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Weybridge pothole "posed a real risk of death" to cyclists, inquest told

Ralph Brazier died after hitting pothole in March

A pre-inquest review at Woking Coroner’s Court has heard that a drain and pothole in Weybridge posed a "real risk" of causing a fatality. Ralph Brazier, a 52-year-old tech entrepreneur, died when he came off his bike in Weybridge Road during a ride with Twickenham Cycling Club on March 1.

There were reports at the time that several residents had spoken to council chiefs about the pothole, which was marked with red paint for repair. Within 24 hours of Brazier’s death, the hole had been filled in.

Get Surrey reports how Martin Porter, representing Brazier’s family, has pointed to flaws in Surrey County Council policy. He said there had been an inspection of the drain and pothole five days before the incident.

“It was obviously dangerous at the time of the inspection on February 25, and in no way should it have been a matter that the council should leave in situ for five days. I suggest that for a cyclist it posed a real risk of death.”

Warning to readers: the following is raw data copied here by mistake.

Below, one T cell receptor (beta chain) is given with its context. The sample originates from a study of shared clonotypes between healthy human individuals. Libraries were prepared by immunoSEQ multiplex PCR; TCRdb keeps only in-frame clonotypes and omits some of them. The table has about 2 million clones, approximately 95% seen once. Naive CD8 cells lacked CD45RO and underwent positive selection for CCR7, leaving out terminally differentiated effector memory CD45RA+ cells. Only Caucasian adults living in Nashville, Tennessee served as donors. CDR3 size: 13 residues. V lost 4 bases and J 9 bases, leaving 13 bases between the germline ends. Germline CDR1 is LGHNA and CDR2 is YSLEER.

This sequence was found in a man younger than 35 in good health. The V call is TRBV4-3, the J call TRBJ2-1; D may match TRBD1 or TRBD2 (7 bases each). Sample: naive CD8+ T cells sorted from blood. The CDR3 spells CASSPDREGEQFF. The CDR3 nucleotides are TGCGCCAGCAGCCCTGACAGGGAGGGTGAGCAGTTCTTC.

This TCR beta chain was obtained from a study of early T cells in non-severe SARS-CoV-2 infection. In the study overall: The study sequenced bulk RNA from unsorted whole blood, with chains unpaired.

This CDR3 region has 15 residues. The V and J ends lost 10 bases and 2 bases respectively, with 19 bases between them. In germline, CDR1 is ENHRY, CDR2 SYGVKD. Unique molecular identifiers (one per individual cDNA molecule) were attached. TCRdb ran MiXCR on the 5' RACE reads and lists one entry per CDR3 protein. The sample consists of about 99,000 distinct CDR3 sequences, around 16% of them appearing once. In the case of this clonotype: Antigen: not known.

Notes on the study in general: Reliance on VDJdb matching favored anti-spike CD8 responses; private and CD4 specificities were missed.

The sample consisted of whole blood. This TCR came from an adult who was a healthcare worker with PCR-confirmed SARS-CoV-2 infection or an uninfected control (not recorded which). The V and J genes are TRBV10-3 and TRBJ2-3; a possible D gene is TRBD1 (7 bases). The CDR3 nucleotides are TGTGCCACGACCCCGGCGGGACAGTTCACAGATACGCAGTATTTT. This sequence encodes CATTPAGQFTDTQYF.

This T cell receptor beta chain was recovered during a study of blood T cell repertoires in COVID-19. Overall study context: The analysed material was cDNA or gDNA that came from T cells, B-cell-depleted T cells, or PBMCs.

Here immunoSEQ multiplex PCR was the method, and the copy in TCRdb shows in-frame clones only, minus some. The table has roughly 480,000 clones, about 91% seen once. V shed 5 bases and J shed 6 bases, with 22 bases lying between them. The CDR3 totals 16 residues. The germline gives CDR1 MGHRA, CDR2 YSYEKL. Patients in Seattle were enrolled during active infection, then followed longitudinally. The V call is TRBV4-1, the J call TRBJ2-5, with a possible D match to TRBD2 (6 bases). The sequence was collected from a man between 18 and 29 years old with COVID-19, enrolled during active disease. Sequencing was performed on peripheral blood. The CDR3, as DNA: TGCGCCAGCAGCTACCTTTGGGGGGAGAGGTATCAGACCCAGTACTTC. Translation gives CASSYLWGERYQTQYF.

Speaking about the nature of the hazard, Porter added: “It is likely that it would trap the front wheel. It means it is likely a cyclist would go over the handle bars and, as in this case, hit their head.”

Julian Waters, representing Surrey County Council, disputed the claims: “To suggest there was a real and immediate risk to life cannot be borne out in evidence."

Waters said inspector Steve Bender identified the defect on February 25, marked it and repaired it. He said complaints about road condition had been addressed, adding: “The permanency of the repair – that is the cause of what occurred on this occasion.”

Waters did however admit that a grate had been fitted at the wrong angle and one side of the flange was not attached. He said this may have been why there was such a rapid deterioration of the defect.

“It’s clearly not policy to put grates in the wrong way round,” he said. “I readily accept that this is something that has to be considered.”

Porter also believes there is a case for a wider investigation: “The inspector said that at the time he complied with council policy. One has to look at whether a policy that permits that is suitable.

“Defects posing the highest risk to the public should be coned off and repaired within two hours – but that was not done. I would say it is not the correct decision.

“It must be relevant to look at county council policy that it permits a defect of this type on the road for five days.”

Alex has written for more cricket publications than the rest of the team combined. Despite the apparent evidence of this picture, he doesn't especially like cake.

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